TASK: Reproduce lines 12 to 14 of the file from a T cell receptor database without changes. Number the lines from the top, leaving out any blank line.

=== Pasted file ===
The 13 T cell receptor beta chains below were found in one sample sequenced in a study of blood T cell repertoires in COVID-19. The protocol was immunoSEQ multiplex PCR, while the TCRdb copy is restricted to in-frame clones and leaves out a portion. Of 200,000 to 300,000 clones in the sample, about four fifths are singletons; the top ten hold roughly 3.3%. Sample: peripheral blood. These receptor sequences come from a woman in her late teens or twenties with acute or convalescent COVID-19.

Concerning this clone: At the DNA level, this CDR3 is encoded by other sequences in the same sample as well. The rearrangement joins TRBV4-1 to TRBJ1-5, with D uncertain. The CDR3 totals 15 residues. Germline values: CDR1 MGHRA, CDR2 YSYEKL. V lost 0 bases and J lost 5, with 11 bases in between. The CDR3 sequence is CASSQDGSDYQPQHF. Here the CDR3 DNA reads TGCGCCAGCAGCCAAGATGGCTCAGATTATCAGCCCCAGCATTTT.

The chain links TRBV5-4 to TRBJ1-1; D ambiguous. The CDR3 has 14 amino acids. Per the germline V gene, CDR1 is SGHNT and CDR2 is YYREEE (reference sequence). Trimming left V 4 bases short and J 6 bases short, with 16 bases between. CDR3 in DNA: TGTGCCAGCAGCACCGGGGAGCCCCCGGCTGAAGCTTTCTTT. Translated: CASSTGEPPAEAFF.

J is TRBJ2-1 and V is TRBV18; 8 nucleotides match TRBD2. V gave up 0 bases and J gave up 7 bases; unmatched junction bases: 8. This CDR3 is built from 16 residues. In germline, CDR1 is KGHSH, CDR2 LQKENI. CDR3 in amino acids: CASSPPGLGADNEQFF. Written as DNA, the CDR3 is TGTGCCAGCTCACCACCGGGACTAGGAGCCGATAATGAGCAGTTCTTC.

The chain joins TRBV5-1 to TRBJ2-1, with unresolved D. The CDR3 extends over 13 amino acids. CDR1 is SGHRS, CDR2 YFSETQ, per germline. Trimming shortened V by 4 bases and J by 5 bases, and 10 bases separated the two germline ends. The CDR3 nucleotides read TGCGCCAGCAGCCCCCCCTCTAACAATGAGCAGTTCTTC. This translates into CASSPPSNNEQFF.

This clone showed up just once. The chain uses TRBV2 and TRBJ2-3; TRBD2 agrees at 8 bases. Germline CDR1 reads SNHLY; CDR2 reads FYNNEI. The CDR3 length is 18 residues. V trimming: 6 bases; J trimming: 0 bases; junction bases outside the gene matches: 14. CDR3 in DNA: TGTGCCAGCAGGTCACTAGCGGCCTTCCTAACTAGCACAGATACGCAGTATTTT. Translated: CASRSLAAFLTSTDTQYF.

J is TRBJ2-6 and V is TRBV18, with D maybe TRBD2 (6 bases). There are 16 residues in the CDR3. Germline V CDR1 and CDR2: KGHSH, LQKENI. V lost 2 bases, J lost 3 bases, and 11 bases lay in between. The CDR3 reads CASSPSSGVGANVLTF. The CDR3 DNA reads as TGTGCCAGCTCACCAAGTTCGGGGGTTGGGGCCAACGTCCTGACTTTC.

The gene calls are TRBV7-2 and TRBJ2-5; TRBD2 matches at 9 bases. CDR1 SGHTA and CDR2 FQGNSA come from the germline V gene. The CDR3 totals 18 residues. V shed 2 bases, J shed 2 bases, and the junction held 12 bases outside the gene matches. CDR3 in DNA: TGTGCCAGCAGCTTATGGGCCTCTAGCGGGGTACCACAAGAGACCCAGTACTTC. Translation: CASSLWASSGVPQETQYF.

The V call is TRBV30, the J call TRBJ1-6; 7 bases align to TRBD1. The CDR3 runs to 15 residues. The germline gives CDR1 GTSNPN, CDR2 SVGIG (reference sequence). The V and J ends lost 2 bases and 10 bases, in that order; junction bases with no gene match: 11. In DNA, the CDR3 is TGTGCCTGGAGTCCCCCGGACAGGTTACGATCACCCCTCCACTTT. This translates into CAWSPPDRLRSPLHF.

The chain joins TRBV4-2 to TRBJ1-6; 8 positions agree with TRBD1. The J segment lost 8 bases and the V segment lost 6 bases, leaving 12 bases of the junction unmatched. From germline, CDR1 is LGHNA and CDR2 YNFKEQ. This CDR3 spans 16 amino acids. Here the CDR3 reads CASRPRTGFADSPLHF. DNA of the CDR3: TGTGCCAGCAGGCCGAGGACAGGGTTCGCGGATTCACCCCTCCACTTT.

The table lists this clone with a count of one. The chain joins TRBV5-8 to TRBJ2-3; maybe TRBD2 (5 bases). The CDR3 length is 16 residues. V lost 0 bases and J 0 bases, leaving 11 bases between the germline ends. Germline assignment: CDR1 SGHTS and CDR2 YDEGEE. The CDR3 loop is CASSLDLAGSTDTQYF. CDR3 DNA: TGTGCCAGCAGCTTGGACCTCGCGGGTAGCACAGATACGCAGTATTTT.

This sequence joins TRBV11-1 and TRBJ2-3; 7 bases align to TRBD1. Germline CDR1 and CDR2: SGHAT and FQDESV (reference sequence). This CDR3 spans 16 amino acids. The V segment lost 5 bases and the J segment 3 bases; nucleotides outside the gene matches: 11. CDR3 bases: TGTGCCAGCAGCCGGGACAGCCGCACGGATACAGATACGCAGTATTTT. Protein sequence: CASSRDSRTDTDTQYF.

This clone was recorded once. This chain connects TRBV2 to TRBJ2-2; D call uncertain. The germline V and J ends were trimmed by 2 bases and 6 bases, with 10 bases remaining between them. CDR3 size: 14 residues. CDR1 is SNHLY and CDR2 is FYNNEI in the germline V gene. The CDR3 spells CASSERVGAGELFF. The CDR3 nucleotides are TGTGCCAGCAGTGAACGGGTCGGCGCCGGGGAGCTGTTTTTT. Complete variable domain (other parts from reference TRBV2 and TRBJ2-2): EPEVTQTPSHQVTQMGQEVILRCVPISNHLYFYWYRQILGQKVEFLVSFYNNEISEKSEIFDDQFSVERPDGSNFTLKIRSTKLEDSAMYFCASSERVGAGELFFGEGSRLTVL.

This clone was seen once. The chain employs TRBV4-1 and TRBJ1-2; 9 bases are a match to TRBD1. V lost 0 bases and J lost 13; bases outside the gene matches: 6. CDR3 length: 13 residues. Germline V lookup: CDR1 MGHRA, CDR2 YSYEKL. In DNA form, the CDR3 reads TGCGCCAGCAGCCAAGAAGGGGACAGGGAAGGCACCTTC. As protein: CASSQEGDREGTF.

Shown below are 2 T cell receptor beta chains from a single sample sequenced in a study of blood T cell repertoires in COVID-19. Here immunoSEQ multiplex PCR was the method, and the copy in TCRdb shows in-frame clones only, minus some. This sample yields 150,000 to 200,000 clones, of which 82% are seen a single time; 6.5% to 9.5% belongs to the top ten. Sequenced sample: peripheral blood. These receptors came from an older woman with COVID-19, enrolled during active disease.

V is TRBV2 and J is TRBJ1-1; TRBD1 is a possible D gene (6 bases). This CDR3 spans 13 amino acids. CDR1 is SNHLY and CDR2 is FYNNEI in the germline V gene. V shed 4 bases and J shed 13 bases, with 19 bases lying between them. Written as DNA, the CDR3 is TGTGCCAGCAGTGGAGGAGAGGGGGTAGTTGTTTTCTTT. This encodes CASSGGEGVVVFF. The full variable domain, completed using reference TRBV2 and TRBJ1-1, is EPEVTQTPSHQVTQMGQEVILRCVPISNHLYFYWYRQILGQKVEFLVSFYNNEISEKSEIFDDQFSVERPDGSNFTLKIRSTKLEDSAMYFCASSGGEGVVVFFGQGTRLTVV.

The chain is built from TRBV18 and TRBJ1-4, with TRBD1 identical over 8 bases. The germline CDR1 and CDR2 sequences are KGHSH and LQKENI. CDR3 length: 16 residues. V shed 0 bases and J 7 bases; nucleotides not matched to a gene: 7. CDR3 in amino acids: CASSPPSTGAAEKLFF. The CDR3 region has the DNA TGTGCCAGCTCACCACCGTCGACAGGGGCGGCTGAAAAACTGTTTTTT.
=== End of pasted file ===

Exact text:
This sequence joins TRBV11-1 and TRBJ2-3; 7 bases align to TRBD1. Germline CDR1 and CDR2: SGHAT and FQDESV (reference sequence). This CDR3 spans 16 amino acids. The V segment lost 5 bases and the J segment 3 bases; nucleotides outside the gene matches: 11. CDR3 bases: TGTGCCAGCAGCCGGGACAGCCGCACGGATACAGATACGCAGTATTTT. Protein sequence: CASSRDSRTDTDTQYF.

This clone was recorded once. This chain connects TRBV2 to TRBJ2-2; D call uncertain. The germline V and J ends were trimmed by 2 bases and 6 bases, with 10 bases remaining between them. CDR3 size: 14 residues. CDR1 is SNHLY and CDR2 is FYNNEI in the germline V gene. The CDR3 spells CASSERVGAGELFF. The CDR3 nucleotides are TGTGCCAGCAGTGAACGGGTCGGCGCCGGGGAGCTGTTTTTT. Complete variable domain (other parts from reference TRBV2 and TRBJ2-2): EPEVTQTPSHQVTQMGQEVILRCVPISNHLYFYWYRQILGQKVEFLVSFYNNEISEKSEIFDDQFSVERPDGSNFTLKIRSTKLEDSAMYFCASSERVGAGELFFGEGSRLTVL.

This clone was seen once. The chain employs TRBV4-1 and TRBJ1-2; 9 bases are a match to TRBD1. V lost 0 bases and J lost 13; bases outside the gene matches: 6. CDR3 length: 13 residues. Germline V lookup: CDR1 MGHRA, CDR2 YSYEKL. In DNA form, the CDR3 reads TGCGCCAGCAGCCAAGAAGGGGACAGGGAAGGCACCTTC. As protein: CASSQEGDREGTF.